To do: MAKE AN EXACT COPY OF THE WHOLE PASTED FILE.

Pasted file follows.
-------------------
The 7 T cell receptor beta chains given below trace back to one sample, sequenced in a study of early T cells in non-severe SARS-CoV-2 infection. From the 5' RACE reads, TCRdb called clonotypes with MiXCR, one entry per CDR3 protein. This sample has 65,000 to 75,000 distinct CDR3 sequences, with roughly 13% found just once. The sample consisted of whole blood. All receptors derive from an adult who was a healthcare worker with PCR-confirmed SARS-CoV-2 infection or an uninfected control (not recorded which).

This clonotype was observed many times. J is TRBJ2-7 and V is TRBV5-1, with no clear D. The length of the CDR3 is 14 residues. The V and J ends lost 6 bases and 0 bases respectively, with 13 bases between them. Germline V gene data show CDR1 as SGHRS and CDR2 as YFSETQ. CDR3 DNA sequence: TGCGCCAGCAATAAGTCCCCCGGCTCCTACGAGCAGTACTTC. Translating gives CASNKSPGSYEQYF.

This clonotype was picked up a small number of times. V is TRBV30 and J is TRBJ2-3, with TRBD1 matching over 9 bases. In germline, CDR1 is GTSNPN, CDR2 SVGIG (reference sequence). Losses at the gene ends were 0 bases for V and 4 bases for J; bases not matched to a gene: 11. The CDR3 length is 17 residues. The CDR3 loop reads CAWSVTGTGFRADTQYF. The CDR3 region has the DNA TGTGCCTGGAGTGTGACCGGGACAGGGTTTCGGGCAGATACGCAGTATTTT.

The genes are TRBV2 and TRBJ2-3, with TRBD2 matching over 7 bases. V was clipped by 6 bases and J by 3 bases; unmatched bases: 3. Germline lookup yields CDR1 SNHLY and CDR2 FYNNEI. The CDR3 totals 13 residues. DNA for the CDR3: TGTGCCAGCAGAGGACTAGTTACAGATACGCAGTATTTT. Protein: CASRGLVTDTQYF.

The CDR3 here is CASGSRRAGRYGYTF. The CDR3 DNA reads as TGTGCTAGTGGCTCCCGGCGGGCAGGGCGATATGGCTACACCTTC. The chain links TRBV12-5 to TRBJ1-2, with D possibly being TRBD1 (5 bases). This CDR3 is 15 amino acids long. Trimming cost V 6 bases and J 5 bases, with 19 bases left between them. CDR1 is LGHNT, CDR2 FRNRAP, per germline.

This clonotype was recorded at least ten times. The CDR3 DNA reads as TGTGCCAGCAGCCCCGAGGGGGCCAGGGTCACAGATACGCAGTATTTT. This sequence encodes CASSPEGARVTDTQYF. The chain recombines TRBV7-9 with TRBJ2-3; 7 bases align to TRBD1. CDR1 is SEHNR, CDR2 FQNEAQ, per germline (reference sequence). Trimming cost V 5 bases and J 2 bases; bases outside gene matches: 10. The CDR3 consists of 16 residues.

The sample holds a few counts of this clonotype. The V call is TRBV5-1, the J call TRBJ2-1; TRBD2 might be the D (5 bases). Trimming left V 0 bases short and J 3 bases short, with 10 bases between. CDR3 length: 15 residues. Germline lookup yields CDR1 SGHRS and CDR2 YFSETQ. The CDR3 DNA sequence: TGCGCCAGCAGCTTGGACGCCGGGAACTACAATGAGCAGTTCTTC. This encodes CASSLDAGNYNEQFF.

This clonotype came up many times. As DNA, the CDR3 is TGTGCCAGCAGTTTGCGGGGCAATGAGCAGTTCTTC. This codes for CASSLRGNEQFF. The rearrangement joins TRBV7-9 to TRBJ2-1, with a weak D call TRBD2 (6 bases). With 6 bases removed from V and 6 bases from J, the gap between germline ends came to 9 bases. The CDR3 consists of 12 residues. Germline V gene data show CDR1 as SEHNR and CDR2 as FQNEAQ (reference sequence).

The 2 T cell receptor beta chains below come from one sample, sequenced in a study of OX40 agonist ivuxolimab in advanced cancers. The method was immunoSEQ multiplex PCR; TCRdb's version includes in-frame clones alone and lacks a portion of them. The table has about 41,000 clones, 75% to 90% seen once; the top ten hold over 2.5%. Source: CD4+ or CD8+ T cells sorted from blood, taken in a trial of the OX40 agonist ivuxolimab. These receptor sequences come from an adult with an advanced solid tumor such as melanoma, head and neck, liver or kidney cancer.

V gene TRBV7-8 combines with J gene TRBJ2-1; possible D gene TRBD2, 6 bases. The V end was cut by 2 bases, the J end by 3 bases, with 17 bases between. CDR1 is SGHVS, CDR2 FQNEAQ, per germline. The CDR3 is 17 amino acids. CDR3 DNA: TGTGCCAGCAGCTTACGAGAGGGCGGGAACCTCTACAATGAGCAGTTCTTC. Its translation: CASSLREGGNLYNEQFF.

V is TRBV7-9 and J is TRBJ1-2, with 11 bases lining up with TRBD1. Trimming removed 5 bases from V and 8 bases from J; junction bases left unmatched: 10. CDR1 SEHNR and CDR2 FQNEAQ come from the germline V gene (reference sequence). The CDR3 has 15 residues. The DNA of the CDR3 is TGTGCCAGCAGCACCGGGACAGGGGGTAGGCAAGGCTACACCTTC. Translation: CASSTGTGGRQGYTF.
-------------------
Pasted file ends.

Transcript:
The 7 T cell receptor beta chains given below trace back to one sample, sequenced in a study of early T cells in non-severe SARS-CoV-2 infection. From the 5' RACE reads, TCRdb called clonotypes with MiXCR, one entry per CDR3 protein. This sample has 65,000 to 75,000 distinct CDR3 sequences, with roughly 13% found just once. The sample consisted of whole blood. All receptors derive from an adult who was a healthcare worker with PCR-confirmed SARS-CoV-2 infection or an uninfected control (not recorded which).

This clonotype was observed many times. J is TRBJ2-7 and V is TRBV5-1, with no clear D. The length of the CDR3 is 14 residues. The V and J ends lost 6 bases and 0 bases respectively, with 13 bases between them. Germline V gene data show CDR1 as SGHRS and CDR2 as YFSETQ. CDR3 DNA sequence: TGCGCCAGCAATAAGTCCCCCGGCTCCTACGAGCAGTACTTC. Translating gives CASNKSPGSYEQYF.

This clonotype was picked up a small number of times. V is TRBV30 and J is TRBJ2-3, with TRBD1 matching over 9 bases. In germline, CDR1 is GTSNPN, CDR2 SVGIG (reference sequence). Losses at the gene ends were 0 bases for V and 4 bases for J; bases not matched to a gene: 11. The CDR3 length is 17 residues. The CDR3 loop reads CAWSVTGTGFRADTQYF. The CDR3 region has the DNA TGTGCCTGGAGTGTGACCGGGACAGGGTTTCGGGCAGATACGCAGTATTTT.

The genes are TRBV2 and TRBJ2-3, with TRBD2 matching over 7 bases. V was clipped by 6 bases and J by 3 bases; unmatched bases: 3. Germline lookup yields CDR1 SNHLY and CDR2 FYNNEI. The CDR3 totals 13 residues. DNA for the CDR3: TGTGCCAGCAGAGGACTAGTTACAGATACGCAGTATTTT. Protein: CASRGLVTDTQYF.

The CDR3 here is CASGSRRAGRYGYTF. The CDR3 DNA reads as TGTGCTAGTGGCTCCCGGCGGGCAGGGCGATATGGCTACACCTTC. The chain links TRBV12-5 to TRBJ1-2, with D possibly being TRBD1 (5 bases). This CDR3 is 15 amino acids long. Trimming cost V 6 bases and J 5 bases, with 19 bases left between them. CDR1 is LGHNT, CDR2 FRNRAP, per germline.

This clonotype was recorded at least ten times. The CDR3 DNA reads as TGTGCCAGCAGCCCCGAGGGGGCCAGGGTCACAGATACGCAGTATTTT. This sequence encodes CASSPEGARVTDTQYF. The chain recombines TRBV7-9 with TRBJ2-3; 7 bases align to TRBD1. CDR1 is SEHNR, CDR2 FQNEAQ, per germline (reference sequence). Trimming cost V 5 bases and J 2 bases; bases outside gene matches: 10. The CDR3 consists of 16 residues.

The sample holds a few counts of this clonotype. The V call is TRBV5-1, the J call TRBJ2-1; TRBD2 might be the D (5 bases). Trimming left V 0 bases short and J 3 bases short, with 10 bases between. CDR3 length: 15 residues. Germline lookup yields CDR1 SGHRS and CDR2 YFSETQ. The CDR3 DNA sequence: TGCGCCAGCAGCTTGGACGCCGGGAACTACAATGAGCAGTTCTTC. This encodes CASSLDAGNYNEQFF.

This clonotype came up many times. As DNA, the CDR3 is TGTGCCAGCAGTTTGCGGGGCAATGAGCAGTTCTTC. This codes for CASSLRGNEQFF. The rearrangement joins TRBV7-9 to TRBJ2-1, with a weak D call TRBD2 (6 bases). With 6 bases removed from V and 6 bases from J, the gap between germline ends came to 9 bases. The CDR3 consists of 12 residues. Germline V gene data show CDR1 as SEHNR and CDR2 as FQNEAQ (reference sequence).

The 2 T cell receptor beta chains below come from one sample, sequenced in a study of OX40 agonist ivuxolimab in advanced cancers. The method was immunoSEQ multiplex PCR; TCRdb's version includes in-frame clones alone and lacks a portion of them. The table has about 41,000 clones, 75% to 90% seen once; the top ten hold over 2.5%. Source: CD4+ or CD8+ T cells sorted from blood, taken in a trial of the OX40 agonist ivuxolimab. These receptor sequences come from an adult with an advanced solid tumor such as melanoma, head and neck, liver or kidney cancer.

V gene TRBV7-8 combines with J gene TRBJ2-1; possible D gene TRBD2, 6 bases. The V end was cut by 2 bases, the J end by 3 bases, with 17 bases between. CDR1 is SGHVS, CDR2 FQNEAQ, per germline. The CDR3 is 17 amino acids. CDR3 DNA: TGTGCCAGCAGCTTACGAGAGGGCGGGAACCTCTACAATGAGCAGTTCTTC. Its translation: CASSLREGGNLYNEQFF.

V is TRBV7-9 and J is TRBJ1-2, with 11 bases lining up with TRBD1. Trimming removed 5 bases from V and 8 bases from J; junction bases left unmatched: 10. CDR1 SEHNR and CDR2 FQNEAQ come from the germline V gene (reference sequence). The CDR3 has 15 residues. The DNA of the CDR3 is TGTGCCAGCAGCACCGGGACAGGGGGTAGGCAAGGCTACACCTTC. Translation: CASSTGTGGRQGYTF.